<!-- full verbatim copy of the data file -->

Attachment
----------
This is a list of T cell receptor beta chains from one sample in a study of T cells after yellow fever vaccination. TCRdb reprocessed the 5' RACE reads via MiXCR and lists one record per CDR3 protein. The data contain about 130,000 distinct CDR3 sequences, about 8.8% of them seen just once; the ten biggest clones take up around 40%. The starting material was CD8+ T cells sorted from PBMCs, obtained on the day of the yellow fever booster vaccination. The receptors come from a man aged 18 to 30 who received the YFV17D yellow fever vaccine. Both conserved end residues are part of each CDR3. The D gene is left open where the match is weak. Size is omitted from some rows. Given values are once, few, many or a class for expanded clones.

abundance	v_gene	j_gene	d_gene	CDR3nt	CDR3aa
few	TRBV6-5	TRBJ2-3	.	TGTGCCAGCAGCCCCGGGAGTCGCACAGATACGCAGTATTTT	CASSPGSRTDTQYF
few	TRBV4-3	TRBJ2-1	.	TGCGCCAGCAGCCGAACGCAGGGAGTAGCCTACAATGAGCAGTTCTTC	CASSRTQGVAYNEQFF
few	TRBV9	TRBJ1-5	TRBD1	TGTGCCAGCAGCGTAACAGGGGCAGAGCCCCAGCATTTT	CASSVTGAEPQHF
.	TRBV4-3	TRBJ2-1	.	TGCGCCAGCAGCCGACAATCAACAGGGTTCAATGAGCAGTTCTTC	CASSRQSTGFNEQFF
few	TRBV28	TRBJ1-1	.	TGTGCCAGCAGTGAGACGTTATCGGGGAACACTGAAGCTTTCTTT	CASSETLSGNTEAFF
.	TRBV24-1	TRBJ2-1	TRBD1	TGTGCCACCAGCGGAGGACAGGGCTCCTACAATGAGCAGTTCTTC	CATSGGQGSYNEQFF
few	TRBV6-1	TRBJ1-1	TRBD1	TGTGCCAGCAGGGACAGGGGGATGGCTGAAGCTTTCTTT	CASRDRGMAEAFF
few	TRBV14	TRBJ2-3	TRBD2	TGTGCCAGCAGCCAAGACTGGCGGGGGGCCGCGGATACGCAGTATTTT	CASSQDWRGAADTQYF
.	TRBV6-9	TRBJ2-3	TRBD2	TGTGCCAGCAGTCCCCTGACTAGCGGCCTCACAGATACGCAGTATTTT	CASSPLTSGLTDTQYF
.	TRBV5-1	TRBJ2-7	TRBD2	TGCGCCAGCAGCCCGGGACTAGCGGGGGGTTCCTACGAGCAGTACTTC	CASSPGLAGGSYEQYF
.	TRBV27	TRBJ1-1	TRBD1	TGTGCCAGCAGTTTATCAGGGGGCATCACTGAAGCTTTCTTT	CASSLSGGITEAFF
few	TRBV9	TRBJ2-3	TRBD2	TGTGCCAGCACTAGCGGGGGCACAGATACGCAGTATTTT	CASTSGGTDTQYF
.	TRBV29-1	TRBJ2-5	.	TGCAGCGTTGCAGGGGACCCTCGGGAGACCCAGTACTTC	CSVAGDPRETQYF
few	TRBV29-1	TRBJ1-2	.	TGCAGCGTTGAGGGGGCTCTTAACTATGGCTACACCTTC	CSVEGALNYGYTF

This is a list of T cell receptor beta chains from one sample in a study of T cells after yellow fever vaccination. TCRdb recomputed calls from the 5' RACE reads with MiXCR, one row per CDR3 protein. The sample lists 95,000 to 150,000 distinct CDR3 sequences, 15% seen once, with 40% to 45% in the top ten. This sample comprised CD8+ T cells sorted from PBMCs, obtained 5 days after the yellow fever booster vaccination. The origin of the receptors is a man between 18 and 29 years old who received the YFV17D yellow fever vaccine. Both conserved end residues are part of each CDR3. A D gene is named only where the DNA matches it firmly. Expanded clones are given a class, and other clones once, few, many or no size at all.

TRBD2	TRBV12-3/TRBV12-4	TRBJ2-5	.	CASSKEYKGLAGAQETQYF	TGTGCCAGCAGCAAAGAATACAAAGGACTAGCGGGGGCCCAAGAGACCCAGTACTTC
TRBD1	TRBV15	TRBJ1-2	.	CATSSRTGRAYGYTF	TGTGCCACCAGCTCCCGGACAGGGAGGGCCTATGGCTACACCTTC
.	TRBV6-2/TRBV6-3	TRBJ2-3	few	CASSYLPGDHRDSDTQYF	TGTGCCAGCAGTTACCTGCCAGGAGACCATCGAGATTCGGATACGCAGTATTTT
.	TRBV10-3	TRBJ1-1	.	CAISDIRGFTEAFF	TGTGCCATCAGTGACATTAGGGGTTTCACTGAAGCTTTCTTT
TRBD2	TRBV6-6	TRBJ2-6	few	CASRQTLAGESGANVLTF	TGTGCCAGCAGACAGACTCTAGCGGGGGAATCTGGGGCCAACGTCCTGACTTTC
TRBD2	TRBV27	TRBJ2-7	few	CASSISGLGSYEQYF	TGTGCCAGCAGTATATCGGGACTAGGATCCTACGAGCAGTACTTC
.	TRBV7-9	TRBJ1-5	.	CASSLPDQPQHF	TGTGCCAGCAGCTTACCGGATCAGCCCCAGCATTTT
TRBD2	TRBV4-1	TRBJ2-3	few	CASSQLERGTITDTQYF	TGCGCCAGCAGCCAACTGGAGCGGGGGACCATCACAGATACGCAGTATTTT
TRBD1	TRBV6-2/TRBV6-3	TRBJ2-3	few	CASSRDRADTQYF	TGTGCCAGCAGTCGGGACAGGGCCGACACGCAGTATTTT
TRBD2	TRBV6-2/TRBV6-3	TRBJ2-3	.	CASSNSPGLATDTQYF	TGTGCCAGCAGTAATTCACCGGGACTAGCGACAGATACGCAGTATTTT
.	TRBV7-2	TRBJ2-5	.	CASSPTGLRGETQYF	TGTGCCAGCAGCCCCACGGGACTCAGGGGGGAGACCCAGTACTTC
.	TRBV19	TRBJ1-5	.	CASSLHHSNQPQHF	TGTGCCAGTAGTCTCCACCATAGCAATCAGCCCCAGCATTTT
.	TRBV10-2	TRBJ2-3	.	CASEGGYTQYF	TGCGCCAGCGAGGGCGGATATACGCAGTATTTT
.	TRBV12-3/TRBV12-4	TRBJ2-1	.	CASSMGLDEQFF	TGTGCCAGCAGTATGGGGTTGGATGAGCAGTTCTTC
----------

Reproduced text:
This is a list of T cell receptor beta chains from one sample in a study of T cells after yellow fever vaccination. TCRdb reprocessed the 5' RACE reads via MiXCR and lists one record per CDR3 protein. The data contain about 130,000 distinct CDR3 sequences, about 8.8% of them seen just once; the ten biggest clones take up around 40%. The starting material was CD8+ T cells sorted from PBMCs, obtained on the day of the yellow fever booster vaccination. The receptors come from a man aged 18 to 30 who received the YFV17D yellow fever vaccine. Both conserved end residues are part of each CDR3. The D gene is left open where the match is weak. Size is omitted from some rows. Given values are once, few, many or a class for expanded clones.

abundance	v_gene	j_gene	d_gene	CDR3nt	CDR3aa
few	TRBV6-5	TRBJ2-3	.	TGTGCCAGCAGCCCCGGGAGTCGCACAGATACGCAGTATTTT	CASSPGSRTDTQYF
few	TRBV4-3	TRBJ2-1	.	TGCGCCAGCAGCCGAACGCAGGGAGTAGCCTACAATGAGCAGTTCTTC	CASSRTQGVAYNEQFF
few	TRBV9	TRBJ1-5	TRBD1	TGTGCCAGCAGCGTAACAGGGGCAGAGCCCCAGCATTTT	CASSVTGAEPQHF
.	TRBV4-3	TRBJ2-1	.	TGCGCCAGCAGCCGACAATCAACAGGGTTCAATGAGCAGTTCTTC	CASSRQSTGFNEQFF
few	TRBV28	TRBJ1-1	.	TGTGCCAGCAGTGAGACGTTATCGGGGAACACTGAAGCTTTCTTT	CASSETLSGNTEAFF
.	TRBV24-1	TRBJ2-1	TRBD1	TGTGCCACCAGCGGAGGACAGGGCTCCTACAATGAGCAGTTCTTC	CATSGGQGSYNEQFF
few	TRBV6-1	TRBJ1-1	TRBD1	TGTGCCAGCAGGGACAGGGGGATGGCTGAAGCTTTCTTT	CASRDRGMAEAFF
few	TRBV14	TRBJ2-3	TRBD2	TGTGCCAGCAGCCAAGACTGGCGGGGGGCCGCGGATACGCAGTATTTT	CASSQDWRGAADTQYF
.	TRBV6-9	TRBJ2-3	TRBD2	TGTGCCAGCAGTCCCCTGACTAGCGGCCTCACAGATACGCAGTATTTT	CASSPLTSGLTDTQYF
.	TRBV5-1	TRBJ2-7	TRBD2	TGCGCCAGCAGCCCGGGACTAGCGGGGGGTTCCTACGAGCAGTACTTC	CASSPGLAGGSYEQYF
.	TRBV27	TRBJ1-1	TRBD1	TGTGCCAGCAGTTTATCAGGGGGCATCACTGAAGCTTTCTTT	CASSLSGGITEAFF
few	TRBV9	TRBJ2-3	TRBD2	TGTGCCAGCACTAGCGGGGGCACAGATACGCAGTATTTT	CASTSGGTDTQYF
.	TRBV29-1	TRBJ2-5	.	TGCAGCGTTGCAGGGGACCCTCGGGAGACCCAGTACTTC	CSVAGDPRETQYF
few	TRBV29-1	TRBJ1-2	.	TGCAGCGTTGAGGGGGCTCTTAACTATGGCTACACCTTC	CSVEGALNYGYTF

This is a list of T cell receptor beta chains from one sample in a study of T cells after yellow fever vaccination. TCRdb recomputed calls from the 5' RACE reads with MiXCR, one row per CDR3 protein. The sample lists 95,000 to 150,000 distinct CDR3 sequences, 15% seen once, with 40% to 45% in the top ten. This sample comprised CD8+ T cells sorted from PBMCs, obtained 5 days after the yellow fever booster vaccination. The origin of the receptors is a man between 18 and 29 years old who received the YFV17D yellow fever vaccine. Both conserved end residues are part of each CDR3. A D gene is named only where the DNA matches it firmly. Expanded clones are given a class, and other clones once, few, many or no size at all.

TRBD2	TRBV12-3/TRBV12-4	TRBJ2-5	.	CASSKEYKGLAGAQETQYF	TGTGCCAGCAGCAAAGAATACAAAGGACTAGCGGGGGCCCAAGAGACCCAGTACTTC
TRBD1	TRBV15	TRBJ1-2	.	CATSSRTGRAYGYTF	TGTGCCACCAGCTCCCGGACAGGGAGGGCCTATGGCTACACCTTC
.	TRBV6-2/TRBV6-3	TRBJ2-3	few	CASSYLPGDHRDSDTQYF	TGTGCCAGCAGTTACCTGCCAGGAGACCATCGAGATTCGGATACGCAGTATTTT
.	TRBV10-3	TRBJ1-1	.	CAISDIRGFTEAFF	TGTGCCATCAGTGACATTAGGGGTTTCACTGAAGCTTTCTTT
TRBD2	TRBV6-6	TRBJ2-6	few	CASRQTLAGESGANVLTF	TGTGCCAGCAGACAGACTCTAGCGGGGGAATCTGGGGCCAACGTCCTGACTTTC
TRBD2	TRBV27	TRBJ2-7	few	CASSISGLGSYEQYF	TGTGCCAGCAGTATATCGGGACTAGGATCCTACGAGCAGTACTTC
.	TRBV7-9	TRBJ1-5	.	CASSLPDQPQHF	TGTGCCAGCAGCTTACCGGATCAGCCCCAGCATTTT
TRBD2	TRBV4-1	TRBJ2-3	few	CASSQLERGTITDTQYF	TGCGCCAGCAGCCAACTGGAGCGGGGGACCATCACAGATACGCAGTATTTT
TRBD1	TRBV6-2/TRBV6-3	TRBJ2-3	few	CASSRDRADTQYF	TGTGCCAGCAGTCGGGACAGGGCCGACACGCAGTATTTT
TRBD2	TRBV6-2/TRBV6-3	TRBJ2-3	.	CASSNSPGLATDTQYF	TGTGCCAGCAGTAATTCACCGGGACTAGCGACAGATACGCAGTATTTT
.	TRBV7-2	TRBJ2-5	.	CASSPTGLRGETQYF	TGTGCCAGCAGCCCCACGGGACTCAGGGGGGAGACCCAGTACTTC
.	TRBV19	TRBJ1-5	.	CASSLHHSNQPQHF	TGTGCCAGTAGTCTCCACCATAGCAATCAGCCCCAGCATTTT
.	TRBV10-2	TRBJ2-3	.	CASEGGYTQYF	TGCGCCAGCGAGGGCGGATATACGCAGTATTTT
.	TRBV12-3/TRBV12-4	TRBJ2-1	.	CASSMGLDEQFF	TGTGCCAGCAGTATGGGGTTGGATGAGCAGTTCTTC